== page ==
April 4 – April 29, 2017
Law Students and Lawyers at Vimy – We Remember
Ontario Law Student Lt GG May
Killed in Action 9 April 1917
Curated by E. Patrick Shea, LSM
…the barren earth erupted humanity. From dugouts, shell holes and trenches, men sprang into action, fell into military formations and advanced to the ridge – every division of the corps moved forward together. It was Canada from the Atlantic to the Pacific on parade. I thought then, and I think today, that in those few minutes, I witnessed the birth of a nation
–Brigadier-General Hon Alexander Ross, OC, CMG, DSO & Bar, VD, QC
This exhibition remembers the service and sacrifice of the dozens of law students and lawyers who served at the Battle of Vimy Ridge in April of 1917. Curator Patrick Shea tells the brave and poignant stories of these young men, and reflects upon the Canadian legal profession’s contribution to World War I. The Battle of Vimy Ridge continues to live in the hearts and minds of Canadians, especially during this month of April, in the 100th anniversary year.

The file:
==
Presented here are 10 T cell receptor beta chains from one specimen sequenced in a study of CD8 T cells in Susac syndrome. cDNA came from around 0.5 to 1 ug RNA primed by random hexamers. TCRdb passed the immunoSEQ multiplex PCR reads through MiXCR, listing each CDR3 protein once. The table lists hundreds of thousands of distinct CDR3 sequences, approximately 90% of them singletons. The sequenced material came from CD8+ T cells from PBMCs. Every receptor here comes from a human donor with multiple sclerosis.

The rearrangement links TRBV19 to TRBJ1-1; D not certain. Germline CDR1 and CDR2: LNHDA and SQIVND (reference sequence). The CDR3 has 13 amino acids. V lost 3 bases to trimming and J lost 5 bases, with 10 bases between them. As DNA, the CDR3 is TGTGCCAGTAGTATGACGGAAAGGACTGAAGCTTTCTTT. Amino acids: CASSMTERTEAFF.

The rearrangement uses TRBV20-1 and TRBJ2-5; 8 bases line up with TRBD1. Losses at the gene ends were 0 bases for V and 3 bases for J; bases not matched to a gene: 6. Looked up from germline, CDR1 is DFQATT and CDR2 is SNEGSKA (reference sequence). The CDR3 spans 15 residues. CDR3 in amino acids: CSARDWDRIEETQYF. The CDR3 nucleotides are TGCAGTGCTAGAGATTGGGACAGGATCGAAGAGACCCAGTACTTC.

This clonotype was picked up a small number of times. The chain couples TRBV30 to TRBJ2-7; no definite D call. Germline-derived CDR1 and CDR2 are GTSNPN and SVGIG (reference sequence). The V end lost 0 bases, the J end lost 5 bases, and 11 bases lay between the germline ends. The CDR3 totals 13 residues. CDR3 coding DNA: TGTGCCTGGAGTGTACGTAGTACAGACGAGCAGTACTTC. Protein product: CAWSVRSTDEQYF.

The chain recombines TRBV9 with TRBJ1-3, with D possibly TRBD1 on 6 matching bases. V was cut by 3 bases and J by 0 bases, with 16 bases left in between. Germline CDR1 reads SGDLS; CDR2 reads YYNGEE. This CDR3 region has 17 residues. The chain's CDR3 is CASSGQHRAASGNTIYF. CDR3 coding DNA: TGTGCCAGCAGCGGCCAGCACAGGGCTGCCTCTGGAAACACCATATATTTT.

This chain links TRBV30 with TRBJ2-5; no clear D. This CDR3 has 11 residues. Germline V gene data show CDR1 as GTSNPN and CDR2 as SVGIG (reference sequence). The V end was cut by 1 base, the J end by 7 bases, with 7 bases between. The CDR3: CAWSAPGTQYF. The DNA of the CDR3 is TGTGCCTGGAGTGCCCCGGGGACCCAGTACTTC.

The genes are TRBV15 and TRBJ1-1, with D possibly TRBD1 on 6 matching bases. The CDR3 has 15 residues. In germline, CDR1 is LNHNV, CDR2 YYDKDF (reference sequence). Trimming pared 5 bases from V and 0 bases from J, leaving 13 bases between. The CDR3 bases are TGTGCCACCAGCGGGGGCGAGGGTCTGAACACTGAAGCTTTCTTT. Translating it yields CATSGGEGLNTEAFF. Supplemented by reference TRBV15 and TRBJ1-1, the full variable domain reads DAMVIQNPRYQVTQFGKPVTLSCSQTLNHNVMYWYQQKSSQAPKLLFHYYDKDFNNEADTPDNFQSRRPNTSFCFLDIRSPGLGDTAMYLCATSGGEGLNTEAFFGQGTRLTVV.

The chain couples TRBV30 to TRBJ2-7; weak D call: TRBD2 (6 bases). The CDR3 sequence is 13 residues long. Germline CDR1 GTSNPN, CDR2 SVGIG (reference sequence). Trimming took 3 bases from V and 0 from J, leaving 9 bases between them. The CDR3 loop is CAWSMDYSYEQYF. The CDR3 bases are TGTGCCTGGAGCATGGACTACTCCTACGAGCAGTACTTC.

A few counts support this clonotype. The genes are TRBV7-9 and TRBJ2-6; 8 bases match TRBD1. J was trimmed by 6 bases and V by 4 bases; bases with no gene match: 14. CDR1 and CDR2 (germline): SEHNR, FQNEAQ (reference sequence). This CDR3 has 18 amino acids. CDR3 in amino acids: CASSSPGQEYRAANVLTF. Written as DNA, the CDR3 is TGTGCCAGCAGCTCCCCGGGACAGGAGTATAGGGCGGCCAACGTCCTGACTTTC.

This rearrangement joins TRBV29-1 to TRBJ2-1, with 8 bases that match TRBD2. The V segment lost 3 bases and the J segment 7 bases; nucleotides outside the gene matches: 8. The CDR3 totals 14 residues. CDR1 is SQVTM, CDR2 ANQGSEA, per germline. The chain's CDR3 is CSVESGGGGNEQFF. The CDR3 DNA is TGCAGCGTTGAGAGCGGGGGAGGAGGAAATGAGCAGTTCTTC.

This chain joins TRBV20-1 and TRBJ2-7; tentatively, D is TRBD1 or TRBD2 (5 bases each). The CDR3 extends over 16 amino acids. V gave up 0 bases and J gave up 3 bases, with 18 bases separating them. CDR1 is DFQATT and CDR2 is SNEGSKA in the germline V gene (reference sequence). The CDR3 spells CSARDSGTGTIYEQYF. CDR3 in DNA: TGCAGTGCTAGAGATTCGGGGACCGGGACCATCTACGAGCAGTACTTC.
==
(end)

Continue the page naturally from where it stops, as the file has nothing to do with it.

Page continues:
The exhibition is in the ballroom of Campbell House Museum, which looks out over Toronto’s legal precinct and Osgoode Hall, home of the Law Society of Upper Canada. It was at this intersection of Queen and University that the City of Toronto originally proposed Vimy Circle, a monumental plan of curved buildings and radiating streets that would have radically altered the city that we know today.
Patrick Shea, LSM is a Partner at Gowling WLG. He served as an officer in the Canadian Forces Reserves and was the person behind the 2014 grant of honorary calls to 58 Ontario law students killed in World War I.